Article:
Nextear wireless earphones come with nifty multi-use charging case

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The Nextear earphones are pushed into the ear canals and held in place by the user's chosen small, medium or large silicone buds

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Last year, a team of engineers led by Olle Lindén launched on Kickstarter to bring the world's smallest wireless earphones into production. The Earin campaign raised almost a million bucks from folks wanting to pop them in and strut down the street like Ryan Reynolds in Definitely Maybe. Though the slick ear bullets have yet to be shipped, they've already got some serious competition snapping at their heels. 21 year-old Australian Jonathan Zuvela has developed Nextear, equally teeny wireless in-ear headphones that come with a portable recharging case packing built-in storage and an LED flashlight.

The Nextear earphones pair as one entity over Bluetooth with any suitably-enabled smart device and communicate with each other to deliver a stereo image, though one Nextear can also be used on its own, perhaps while the other is being charged. In addition to Bluetooth technology (with a wireless range of 33 ft/10 m), Zuvela says that he's managed to squeeze a high performance stereo ADC/DAC, a balanced armature driver, 50 mAh Li-ion button cell battery and an applications processor into the machined aluminum housing of each earpiece.

Other than promising a listening experience "comparable or better than most of the top brand earphones" with virtually no latency, further details on audio quality are not available. Two sets of Nextear earphones can be paired to one Bluetooth-enabled music source to share a playlist with a friend. The earphones are pushed into the ear canals and held in place by the user's chosen small, medium or large silicone buds.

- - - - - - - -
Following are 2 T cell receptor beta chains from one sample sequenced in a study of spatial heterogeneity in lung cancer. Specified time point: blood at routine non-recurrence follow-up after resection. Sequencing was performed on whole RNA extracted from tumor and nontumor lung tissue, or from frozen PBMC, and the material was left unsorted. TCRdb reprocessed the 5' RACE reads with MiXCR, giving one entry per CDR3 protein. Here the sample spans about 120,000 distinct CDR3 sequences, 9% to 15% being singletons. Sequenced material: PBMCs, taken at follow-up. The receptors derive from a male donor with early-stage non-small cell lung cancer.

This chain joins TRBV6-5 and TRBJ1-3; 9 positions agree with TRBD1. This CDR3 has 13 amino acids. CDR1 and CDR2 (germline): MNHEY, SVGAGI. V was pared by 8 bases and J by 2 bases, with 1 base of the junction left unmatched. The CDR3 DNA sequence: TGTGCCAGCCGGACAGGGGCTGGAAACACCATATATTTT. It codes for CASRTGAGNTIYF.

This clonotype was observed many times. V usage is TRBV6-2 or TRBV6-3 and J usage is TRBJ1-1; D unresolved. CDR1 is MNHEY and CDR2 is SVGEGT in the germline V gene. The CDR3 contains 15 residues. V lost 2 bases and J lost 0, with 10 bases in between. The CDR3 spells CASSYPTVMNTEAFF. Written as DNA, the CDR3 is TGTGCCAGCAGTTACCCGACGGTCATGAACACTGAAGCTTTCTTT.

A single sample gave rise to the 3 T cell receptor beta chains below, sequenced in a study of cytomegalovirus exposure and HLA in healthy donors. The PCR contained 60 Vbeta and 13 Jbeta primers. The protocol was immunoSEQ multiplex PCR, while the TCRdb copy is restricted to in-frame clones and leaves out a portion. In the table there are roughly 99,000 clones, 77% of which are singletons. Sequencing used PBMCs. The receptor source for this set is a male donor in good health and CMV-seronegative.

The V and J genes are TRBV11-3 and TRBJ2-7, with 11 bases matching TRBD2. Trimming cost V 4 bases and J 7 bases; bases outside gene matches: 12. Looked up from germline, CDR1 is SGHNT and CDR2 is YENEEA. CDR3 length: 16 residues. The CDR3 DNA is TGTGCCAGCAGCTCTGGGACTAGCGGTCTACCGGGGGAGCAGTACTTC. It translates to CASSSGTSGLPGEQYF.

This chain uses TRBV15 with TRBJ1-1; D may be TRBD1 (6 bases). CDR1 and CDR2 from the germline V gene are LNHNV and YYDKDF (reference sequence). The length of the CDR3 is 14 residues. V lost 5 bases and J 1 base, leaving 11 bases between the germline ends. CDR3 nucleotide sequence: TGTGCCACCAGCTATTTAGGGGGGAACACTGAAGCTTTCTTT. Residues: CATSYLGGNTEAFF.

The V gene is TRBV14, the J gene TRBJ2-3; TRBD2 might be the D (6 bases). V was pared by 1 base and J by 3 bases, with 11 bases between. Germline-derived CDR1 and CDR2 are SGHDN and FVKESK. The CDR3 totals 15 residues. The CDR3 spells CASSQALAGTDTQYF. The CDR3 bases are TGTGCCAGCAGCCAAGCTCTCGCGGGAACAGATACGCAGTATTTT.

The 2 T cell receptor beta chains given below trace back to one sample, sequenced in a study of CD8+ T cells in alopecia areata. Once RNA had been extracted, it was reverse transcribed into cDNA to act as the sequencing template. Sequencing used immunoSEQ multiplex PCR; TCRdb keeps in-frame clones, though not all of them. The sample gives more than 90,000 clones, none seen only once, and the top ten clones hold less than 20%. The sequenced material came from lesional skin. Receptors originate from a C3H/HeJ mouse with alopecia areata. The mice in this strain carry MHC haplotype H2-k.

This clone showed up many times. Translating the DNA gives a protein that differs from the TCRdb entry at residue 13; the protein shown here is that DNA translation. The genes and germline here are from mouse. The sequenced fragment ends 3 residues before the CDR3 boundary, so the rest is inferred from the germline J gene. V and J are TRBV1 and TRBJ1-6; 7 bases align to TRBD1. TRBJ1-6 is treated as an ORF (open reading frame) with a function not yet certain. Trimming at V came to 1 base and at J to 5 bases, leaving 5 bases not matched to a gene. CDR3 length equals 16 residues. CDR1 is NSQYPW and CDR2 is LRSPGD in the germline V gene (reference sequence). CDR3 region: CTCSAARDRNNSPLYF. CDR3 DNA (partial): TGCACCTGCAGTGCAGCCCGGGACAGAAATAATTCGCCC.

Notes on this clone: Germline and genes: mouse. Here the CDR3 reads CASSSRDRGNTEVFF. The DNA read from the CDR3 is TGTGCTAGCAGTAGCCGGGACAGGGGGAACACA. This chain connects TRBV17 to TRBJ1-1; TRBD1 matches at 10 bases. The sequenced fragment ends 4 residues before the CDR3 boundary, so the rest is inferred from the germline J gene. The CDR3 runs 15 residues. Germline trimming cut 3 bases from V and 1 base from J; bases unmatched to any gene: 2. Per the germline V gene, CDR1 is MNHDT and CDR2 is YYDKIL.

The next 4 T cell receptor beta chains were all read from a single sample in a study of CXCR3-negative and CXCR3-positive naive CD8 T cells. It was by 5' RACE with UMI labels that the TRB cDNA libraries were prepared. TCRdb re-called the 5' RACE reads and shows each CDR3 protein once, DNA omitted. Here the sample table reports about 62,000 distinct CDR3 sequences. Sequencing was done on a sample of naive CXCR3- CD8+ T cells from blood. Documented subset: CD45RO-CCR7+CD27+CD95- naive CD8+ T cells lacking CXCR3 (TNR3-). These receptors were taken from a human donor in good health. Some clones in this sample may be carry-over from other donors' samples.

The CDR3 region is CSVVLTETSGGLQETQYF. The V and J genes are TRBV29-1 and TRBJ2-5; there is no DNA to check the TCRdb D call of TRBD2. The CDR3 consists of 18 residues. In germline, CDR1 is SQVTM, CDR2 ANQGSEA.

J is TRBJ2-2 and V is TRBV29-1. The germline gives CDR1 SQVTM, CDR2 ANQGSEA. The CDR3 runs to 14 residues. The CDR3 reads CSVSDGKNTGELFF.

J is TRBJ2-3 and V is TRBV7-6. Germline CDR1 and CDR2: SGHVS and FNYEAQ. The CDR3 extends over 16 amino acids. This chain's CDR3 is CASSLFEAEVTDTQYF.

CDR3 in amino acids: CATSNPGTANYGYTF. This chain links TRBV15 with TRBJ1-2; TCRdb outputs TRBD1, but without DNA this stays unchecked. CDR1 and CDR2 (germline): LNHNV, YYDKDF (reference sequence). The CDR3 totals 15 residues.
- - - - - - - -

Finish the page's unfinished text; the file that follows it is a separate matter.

Those worried about them falling out, or anyone undertaking vigorous exercise, can lock them in place using the supplied ear clips. Should a Nextear unit be misplaced, Zuvela is planning to include a "radar" function in the companion app to help users locate their missing earphones, though its implementation in the first production batch depends on the level of interest from the crowdfunding community.

Each Nextear in-ear headphone has a diameter of 14.2 mm (0.56 in) and is 19.5 mm (0.77 in) long, making it a tiny bit wider and somewhat shorter than an Earin earpiece. As for scale-tipping, it's not possible to determine whether Zuvela's earphones are lighter or heavier than the Earins as he only says that his weigh in at about 5 g.

Users are promised 4 hours of continuous use from each 40 minute charge. The Nextear earphones package includes a 46 x 92 x 21 mm (1.8 x 3.6 x 0.8 in), 48 g (1.7 oz) storage case that also packs a 1,000 mAh rechargeable Li-ion battery for charging the earphones up to four times while on the move, or for topping up mobile devices using a "multi-fit" cable (which sports Lightning, USB and micro-USB device connectors). LED status lights let users know how much juice remains.

The multi-fit cable can be removed from the case and includes 16 GB of flash memory, giving users some extra storage without having to dangle the full case from their mobile devices. A switch at the side of the case activates an LED light, which is said to be more powerful than a smartphone flash/light but no specifics are given.

Prototyping has been completed and a manufacturer in China has been found, now the young entrepreneur is looking for funds to help make Nextear a reality. To that end, the project has launched on Indiegogo and a rather modest campaign goal of US$20,000 to get the first run rolling off the production line has just been reached.

An early bird pledge level of $119 is still available (representing a significant saving on the expected recommended retail price of $263), which includes the cost of shipping worldwide. The flexible funding campaign runs until May 24 and, if all goes to plan, delivery is estimated to start in October.

The video below introduces the Nextear project.

Sources: Nextear, Indiegogo

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